Macau Casinos Shut Down for 15 Days to Prevent Coronavirus Spread
Macau which is the biggest gambling hub in the world has ordered all of its casinos to cease operations for at least 15 days as Chinese authorities scramble to prevent the continued spread of the coronavirus. The virus, similar to SARS, has affected over 20,000 people in China, with 425 fatal cases.
The shutdown is set to begin on February 5. It is the latest in a series of woes for Macau: the country’s gambling industry is recovering from its largest decline in annual revenue since 2015. The shutdown is the longest ever ordered in Macau, more than ten times the duration of the 33-hour shutdown in 2018 due to a typhoon.
There are currently 10 confirmed cases of the coronavirus in Macau. The two-week suspension of casino operations is expected to result in a first quarter decline of 50% from last year; if the casinos remain closed for the remaining of the quarter, the decline will be above 70%.
Ho Iat-seng, the Chief Executive of Macau met with casino industry representatives on 04 Feb to discuss their future plans; Iat-seng has indicated his belief that the city will be able to withstand the massive loss associated with the casino industry shutdown.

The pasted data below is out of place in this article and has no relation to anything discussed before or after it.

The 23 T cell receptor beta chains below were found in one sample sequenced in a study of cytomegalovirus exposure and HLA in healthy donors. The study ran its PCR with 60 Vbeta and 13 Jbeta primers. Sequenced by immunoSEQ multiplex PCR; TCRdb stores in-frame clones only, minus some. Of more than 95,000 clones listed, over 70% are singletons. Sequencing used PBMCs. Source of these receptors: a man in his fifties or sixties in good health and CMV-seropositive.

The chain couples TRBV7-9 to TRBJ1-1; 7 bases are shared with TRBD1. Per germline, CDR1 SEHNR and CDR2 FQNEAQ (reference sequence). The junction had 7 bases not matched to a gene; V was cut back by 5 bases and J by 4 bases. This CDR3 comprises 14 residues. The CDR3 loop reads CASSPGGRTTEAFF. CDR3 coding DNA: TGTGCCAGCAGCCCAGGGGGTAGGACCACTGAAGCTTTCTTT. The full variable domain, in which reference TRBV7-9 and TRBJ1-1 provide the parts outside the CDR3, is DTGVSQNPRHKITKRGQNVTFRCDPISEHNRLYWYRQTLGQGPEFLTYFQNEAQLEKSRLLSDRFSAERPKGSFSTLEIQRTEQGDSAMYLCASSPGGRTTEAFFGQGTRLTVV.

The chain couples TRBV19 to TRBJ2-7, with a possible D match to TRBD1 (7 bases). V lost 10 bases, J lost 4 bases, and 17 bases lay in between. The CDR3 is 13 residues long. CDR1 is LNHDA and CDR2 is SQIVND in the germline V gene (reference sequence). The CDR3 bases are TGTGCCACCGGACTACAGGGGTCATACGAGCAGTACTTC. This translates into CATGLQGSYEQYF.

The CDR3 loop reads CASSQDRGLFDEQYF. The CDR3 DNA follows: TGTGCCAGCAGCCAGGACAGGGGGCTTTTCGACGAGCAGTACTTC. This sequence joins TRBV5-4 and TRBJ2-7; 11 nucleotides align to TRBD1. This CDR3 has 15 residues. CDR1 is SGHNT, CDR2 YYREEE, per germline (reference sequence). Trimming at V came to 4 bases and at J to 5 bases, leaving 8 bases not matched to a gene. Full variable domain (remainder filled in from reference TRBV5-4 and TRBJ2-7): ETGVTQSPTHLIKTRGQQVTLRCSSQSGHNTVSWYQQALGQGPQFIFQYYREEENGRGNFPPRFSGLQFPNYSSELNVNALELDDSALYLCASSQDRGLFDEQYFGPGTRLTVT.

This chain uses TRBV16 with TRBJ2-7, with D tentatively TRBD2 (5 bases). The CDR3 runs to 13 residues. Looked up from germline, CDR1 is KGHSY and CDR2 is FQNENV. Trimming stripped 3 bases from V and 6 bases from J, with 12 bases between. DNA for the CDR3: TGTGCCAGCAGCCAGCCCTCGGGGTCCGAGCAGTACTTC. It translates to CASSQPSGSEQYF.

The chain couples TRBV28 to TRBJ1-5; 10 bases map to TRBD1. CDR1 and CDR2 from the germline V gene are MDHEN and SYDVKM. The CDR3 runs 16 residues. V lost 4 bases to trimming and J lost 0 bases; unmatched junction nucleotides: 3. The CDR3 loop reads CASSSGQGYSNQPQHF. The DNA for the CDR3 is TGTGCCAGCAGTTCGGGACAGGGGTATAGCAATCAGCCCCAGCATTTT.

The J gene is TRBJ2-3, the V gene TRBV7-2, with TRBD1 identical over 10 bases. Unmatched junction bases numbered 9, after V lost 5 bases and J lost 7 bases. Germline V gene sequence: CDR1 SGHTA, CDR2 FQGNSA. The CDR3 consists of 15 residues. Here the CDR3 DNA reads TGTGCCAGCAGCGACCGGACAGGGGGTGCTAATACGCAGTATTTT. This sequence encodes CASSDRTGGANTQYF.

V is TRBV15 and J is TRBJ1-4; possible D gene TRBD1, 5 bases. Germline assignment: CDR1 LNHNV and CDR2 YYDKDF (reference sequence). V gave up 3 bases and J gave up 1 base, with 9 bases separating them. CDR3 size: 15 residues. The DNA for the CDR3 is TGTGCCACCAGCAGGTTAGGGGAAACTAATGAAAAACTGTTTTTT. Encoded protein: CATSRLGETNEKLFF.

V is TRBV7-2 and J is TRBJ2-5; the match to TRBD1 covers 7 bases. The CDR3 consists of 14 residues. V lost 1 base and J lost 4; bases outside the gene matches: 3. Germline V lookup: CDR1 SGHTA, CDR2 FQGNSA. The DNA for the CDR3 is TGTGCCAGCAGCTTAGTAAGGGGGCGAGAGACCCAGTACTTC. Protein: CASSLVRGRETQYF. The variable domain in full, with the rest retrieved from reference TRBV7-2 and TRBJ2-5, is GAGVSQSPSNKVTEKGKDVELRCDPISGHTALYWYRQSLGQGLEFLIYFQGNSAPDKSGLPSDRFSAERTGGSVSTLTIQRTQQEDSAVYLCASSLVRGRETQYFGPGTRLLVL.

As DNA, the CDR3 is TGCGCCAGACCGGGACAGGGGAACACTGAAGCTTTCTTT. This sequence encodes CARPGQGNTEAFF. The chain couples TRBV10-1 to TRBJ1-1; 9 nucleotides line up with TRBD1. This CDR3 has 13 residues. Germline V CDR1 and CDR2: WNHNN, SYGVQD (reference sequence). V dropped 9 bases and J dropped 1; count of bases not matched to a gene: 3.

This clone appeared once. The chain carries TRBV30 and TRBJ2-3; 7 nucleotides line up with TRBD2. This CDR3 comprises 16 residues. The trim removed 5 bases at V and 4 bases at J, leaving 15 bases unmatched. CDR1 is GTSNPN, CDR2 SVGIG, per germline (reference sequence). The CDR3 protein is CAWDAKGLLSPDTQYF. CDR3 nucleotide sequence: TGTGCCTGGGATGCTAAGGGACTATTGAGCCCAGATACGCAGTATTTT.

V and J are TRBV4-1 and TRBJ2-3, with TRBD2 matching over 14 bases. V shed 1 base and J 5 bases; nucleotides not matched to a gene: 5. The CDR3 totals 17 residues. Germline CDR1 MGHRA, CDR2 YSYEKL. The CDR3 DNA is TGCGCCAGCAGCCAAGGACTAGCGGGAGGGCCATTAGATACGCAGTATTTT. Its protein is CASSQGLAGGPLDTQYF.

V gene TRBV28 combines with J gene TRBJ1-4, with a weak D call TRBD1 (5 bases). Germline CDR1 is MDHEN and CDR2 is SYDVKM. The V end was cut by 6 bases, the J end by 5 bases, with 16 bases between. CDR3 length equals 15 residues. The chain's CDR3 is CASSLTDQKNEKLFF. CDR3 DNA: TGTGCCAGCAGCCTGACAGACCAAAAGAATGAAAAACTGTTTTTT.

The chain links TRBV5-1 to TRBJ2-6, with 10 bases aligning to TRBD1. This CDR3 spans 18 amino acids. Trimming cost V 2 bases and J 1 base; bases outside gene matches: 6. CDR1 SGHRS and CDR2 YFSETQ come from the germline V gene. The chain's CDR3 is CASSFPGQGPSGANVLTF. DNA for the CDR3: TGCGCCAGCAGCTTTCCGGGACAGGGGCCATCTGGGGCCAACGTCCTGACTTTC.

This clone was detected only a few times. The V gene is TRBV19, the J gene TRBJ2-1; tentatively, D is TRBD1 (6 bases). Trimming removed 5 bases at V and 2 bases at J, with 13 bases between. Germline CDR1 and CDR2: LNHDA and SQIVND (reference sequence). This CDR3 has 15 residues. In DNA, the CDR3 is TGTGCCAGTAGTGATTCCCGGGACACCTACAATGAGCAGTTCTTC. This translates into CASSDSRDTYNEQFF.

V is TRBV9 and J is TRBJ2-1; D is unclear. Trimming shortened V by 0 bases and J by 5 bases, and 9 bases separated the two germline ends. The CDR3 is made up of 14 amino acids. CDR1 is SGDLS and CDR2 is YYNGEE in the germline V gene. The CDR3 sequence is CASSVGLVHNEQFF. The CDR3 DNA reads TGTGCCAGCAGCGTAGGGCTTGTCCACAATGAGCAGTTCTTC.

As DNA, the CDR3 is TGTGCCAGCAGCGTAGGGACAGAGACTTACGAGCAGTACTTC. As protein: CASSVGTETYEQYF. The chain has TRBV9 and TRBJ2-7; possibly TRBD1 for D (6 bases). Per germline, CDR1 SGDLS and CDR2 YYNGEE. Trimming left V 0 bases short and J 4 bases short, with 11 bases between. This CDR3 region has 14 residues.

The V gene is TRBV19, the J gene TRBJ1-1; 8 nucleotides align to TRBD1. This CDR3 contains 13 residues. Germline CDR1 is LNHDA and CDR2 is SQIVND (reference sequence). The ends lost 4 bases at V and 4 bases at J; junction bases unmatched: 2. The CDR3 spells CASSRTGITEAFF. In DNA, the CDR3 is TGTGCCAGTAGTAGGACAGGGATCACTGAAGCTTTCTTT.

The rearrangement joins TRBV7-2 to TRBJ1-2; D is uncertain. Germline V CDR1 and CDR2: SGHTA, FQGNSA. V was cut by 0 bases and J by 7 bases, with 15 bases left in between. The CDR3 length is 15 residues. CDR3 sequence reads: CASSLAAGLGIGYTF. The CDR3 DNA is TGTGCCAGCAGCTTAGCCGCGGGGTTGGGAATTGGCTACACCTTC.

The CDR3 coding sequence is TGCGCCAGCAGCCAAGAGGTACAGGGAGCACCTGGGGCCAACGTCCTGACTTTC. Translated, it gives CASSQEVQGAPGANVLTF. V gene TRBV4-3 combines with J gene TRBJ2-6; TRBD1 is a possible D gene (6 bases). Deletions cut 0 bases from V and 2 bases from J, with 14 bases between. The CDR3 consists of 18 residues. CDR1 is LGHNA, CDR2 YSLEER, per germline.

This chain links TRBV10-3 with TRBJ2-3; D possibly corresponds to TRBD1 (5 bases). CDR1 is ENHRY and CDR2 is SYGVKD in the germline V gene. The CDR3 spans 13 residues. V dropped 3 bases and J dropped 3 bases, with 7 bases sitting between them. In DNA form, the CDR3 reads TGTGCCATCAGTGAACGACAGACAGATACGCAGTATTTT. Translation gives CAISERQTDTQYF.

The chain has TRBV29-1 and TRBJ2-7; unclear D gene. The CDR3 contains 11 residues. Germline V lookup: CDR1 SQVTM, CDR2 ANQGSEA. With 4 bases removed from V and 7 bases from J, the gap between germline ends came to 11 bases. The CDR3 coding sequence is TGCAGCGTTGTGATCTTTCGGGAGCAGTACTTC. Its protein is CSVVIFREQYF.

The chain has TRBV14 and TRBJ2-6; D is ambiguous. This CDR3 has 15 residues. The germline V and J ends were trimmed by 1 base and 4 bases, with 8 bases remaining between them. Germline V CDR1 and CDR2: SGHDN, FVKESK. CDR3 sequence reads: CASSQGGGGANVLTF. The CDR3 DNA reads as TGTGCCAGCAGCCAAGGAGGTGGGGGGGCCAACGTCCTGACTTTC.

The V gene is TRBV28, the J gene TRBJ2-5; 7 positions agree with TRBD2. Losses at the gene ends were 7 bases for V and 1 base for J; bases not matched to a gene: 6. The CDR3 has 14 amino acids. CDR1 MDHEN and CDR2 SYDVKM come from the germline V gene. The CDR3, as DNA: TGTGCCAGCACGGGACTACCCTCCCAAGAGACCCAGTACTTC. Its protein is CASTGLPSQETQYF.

Industry analysts fear that the shutdown could further drag down the weakening profits of Macau casinos in recent months. Macau’s casinos employ thousands of employees, many of whom are foreign workers. The casino operators are responsible for the welfare of their employees and will have to shoulder all costs and expenses associated with their employees’ healthcare. Analysts believe that this additional cost could result in nil near-term profit.
Coronavirus Shutdowns Latest in Macau Casinos’ Woes
Macau’s gambling industry has been hit with a number of setbacks, resulting in four straight months of falling revenue amidst a weak 2019 caused by decreasing tourists due to Hong Kong protests, a weakened Chinese economy and a trade war. Beijing has now ceased all visas to individuals traveling to Macau—wealthy gamblers and tourists are now barred from visiting Macau, where 80% of their yearly revenue comes from gambling.
The Bloomberg Intelligence index of Macau operators declined to as low as 3.7%; all stocks in the gauge fell. The worst performers were Galaxy Entertainment Group Ltd. and MGM China Holdings Ltd.
Due to the ongoing crisis and a shutdown that may extend beyond two weeks, Macau’s gross gaming revenue is expected to remain weak near-term.
David is our resident 'down under' contributor, letting us know what is going on in the southern hemisphere, he is also keen blackjack player